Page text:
The Kawasaki Ki-48 was a Japanese twin-engine light bomber used during World War II . Its Allied code name was "Lily".
The development of the aircraft began at the end of 1937 at the request of the Japanese military high command. Kawasaki received an order to develop a "high-speed bomber ". It was inspired by the Soviet Tupolev SB. Kawasaki had the advantage of the experience of designing the Ki-45 twin-engine heavy fighter. However the new design had a number of defects. It could carry only a 800 kg bombload and was equipped only with three machine guns , which made it very vulnerable to enemy fighters. The aircraft was considered an acceptable light bomber for the first years of the war.
The aircraft served in China from late 1940, replacing the Kawasaki Ki-32 , and were widely used in the Philippines, Malaya, Burma, New Guinea, the Solomon Islands and the Dutch East Indies. All models continued in service until the Battle of Okinawa during April 1945, when many were converted into kamikaze aircraft armed with an 800 kg bomb.
AZ Models' 1:48 scale Ki-48 I "Sokei" kit is composed of three sprues of light grey plastic parts, one sprue of transparent parts, a zip-lock bag with resin pieces, a decal sheet and a small instruction booklet. Everything is located within a rather small top opening cardboard box. Every sprue is protected within it's own plastic bag and nothing was damaged in my sample even if one clear part was detached from it's sprue.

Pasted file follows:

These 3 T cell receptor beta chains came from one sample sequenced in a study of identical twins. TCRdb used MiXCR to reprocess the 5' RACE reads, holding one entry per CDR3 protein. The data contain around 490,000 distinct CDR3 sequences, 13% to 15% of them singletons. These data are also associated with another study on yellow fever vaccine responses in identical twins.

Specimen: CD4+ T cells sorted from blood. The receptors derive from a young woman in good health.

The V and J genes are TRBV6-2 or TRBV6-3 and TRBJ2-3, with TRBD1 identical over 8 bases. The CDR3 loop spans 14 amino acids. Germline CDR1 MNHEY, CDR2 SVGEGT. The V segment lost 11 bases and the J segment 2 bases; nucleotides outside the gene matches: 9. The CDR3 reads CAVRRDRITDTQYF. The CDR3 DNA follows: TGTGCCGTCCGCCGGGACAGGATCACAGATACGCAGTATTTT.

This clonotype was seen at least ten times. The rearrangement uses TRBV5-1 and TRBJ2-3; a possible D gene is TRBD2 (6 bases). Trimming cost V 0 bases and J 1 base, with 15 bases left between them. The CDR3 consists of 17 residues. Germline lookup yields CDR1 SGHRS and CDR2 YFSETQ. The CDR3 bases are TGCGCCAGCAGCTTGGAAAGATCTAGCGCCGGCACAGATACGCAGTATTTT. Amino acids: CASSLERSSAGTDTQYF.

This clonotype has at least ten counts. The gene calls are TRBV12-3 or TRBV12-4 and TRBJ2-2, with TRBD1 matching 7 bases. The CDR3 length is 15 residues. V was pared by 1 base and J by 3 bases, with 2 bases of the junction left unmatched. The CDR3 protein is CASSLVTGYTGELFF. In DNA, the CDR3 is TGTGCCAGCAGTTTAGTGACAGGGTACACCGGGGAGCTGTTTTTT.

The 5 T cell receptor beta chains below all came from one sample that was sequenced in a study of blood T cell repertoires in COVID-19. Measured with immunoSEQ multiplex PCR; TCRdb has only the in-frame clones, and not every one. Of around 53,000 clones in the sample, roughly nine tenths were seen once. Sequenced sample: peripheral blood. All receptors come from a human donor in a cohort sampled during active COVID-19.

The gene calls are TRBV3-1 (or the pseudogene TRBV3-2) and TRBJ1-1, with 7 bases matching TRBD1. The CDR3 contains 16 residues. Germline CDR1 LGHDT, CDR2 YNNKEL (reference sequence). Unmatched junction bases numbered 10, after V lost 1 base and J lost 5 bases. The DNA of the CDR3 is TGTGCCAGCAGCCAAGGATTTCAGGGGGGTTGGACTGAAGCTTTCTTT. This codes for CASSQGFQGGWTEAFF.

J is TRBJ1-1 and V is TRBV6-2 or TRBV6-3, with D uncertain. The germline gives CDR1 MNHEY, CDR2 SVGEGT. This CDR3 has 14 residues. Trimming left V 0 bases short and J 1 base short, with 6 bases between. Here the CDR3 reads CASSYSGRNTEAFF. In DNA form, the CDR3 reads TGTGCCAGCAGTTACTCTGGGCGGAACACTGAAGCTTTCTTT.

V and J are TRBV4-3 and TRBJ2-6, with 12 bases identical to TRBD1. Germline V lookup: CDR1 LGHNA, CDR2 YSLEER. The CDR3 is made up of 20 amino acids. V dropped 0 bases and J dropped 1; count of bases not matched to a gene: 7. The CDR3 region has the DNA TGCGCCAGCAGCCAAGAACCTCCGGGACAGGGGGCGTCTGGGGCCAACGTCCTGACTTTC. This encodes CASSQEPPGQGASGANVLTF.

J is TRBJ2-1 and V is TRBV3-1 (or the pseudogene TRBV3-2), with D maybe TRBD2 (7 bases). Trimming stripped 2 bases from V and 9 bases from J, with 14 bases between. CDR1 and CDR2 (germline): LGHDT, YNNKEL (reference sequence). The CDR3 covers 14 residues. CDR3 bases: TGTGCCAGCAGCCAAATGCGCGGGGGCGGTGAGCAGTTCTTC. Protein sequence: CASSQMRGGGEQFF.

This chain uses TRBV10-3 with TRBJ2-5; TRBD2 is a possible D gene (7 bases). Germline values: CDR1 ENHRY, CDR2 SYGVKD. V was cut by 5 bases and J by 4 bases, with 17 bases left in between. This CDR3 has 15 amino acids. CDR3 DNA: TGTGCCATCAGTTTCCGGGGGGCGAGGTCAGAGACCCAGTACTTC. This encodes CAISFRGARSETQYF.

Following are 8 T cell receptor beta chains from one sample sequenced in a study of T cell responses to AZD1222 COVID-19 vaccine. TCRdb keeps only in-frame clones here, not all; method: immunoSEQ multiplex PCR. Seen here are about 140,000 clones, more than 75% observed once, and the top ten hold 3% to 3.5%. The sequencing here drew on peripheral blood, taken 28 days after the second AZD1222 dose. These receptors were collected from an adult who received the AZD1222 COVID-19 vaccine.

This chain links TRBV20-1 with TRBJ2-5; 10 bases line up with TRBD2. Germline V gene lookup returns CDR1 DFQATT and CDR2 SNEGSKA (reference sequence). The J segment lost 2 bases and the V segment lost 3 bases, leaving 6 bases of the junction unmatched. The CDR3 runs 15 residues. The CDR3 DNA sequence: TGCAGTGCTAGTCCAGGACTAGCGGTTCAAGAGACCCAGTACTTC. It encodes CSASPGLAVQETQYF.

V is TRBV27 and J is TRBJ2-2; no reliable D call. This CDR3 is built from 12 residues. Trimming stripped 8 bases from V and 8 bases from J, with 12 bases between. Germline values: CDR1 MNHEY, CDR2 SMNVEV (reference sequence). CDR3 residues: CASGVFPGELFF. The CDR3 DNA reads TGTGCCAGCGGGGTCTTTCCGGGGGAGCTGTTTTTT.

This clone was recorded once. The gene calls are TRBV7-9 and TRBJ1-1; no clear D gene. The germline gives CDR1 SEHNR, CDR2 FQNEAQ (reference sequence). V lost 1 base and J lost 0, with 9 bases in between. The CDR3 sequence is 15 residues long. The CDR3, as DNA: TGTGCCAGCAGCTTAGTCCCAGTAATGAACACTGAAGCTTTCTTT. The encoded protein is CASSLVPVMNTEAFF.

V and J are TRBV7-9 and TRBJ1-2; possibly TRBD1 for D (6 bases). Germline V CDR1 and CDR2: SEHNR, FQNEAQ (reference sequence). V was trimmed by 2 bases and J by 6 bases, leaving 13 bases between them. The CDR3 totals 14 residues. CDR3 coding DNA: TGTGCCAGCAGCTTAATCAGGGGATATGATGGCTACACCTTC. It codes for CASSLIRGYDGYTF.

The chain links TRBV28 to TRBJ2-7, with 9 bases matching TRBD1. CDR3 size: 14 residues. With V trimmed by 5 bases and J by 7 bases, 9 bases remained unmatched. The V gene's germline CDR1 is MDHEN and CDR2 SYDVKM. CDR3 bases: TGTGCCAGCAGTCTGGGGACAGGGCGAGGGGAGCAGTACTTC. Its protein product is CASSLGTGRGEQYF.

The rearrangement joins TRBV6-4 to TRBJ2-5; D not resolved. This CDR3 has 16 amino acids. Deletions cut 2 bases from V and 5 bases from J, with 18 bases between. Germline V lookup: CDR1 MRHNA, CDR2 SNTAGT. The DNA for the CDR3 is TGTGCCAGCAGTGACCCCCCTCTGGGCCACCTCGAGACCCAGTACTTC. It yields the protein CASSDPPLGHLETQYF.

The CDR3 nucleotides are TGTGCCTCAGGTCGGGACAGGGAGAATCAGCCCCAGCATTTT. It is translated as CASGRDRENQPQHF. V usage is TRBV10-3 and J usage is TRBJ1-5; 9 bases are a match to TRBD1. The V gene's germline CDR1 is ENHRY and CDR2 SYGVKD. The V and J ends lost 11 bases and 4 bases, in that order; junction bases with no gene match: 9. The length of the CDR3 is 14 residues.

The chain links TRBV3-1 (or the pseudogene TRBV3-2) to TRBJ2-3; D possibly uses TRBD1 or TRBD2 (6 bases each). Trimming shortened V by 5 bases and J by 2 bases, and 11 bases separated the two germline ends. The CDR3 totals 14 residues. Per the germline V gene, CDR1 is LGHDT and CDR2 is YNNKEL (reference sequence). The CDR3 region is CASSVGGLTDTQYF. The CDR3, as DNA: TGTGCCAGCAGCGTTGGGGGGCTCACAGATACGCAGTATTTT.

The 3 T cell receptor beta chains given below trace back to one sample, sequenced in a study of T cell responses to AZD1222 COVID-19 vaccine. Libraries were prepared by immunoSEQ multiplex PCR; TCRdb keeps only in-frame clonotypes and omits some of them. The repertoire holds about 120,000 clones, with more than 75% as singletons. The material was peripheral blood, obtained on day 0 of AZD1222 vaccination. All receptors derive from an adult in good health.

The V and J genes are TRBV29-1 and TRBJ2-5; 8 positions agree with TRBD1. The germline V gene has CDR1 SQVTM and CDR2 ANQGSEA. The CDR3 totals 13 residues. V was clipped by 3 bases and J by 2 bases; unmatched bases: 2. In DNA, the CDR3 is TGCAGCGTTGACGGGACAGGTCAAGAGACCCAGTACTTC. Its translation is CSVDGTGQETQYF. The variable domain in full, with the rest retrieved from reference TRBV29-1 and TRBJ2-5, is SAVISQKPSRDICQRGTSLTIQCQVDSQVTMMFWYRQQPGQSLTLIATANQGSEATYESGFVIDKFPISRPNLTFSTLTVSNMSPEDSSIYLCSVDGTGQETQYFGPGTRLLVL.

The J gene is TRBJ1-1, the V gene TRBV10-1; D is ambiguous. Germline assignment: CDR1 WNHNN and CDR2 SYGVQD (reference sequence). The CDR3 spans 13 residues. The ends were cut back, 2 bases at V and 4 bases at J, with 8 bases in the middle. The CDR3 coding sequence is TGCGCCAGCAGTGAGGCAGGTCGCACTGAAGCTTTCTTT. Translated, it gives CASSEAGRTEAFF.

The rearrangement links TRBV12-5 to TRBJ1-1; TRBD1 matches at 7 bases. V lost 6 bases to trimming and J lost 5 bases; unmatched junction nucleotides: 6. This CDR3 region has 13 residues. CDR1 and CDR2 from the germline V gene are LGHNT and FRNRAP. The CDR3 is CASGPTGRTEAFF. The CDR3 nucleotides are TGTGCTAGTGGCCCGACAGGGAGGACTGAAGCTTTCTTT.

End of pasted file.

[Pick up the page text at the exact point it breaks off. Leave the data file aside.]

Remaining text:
My first impression of the plastic parts is that they look nice but there are some areas were the surface detail is a bit soft. It seems as if the molds suffered a bit so a good cleaning session will be necessary. Having said that, the surface of the plastic is very smooth and the panel lines, though a bit heavy, are well rendered. As is, the effect is somewhat to clean in that there are no rivet lines. Some will prefer it to be like that but others will want to enhance the surface finish with a riveter tool.
The inside of the fuselage halves are devoid of any details, so to make the interior of the model look busy, AZ Models have provided several parts such as a cockpit floor, a seat, cushions, a control stick, an instrument panel, several instrument consoles and radio racks, armament, bulkheads etc... The result should be acceptable but some additional parts on a photo etched fret wouldn't have been luxury in my opinion. There are no seatbelts provided for exemple and those on the decal sheet look very rudimentary. The quality of the interior detail parts is variable and here, once again, some cleaning will be necessary.
Resin parts are provided in the kit and they are nicely molded. Most of them will represent the two Nakajima Ha.115 engines once assembled but there are also items for the interior such as fuel tanks.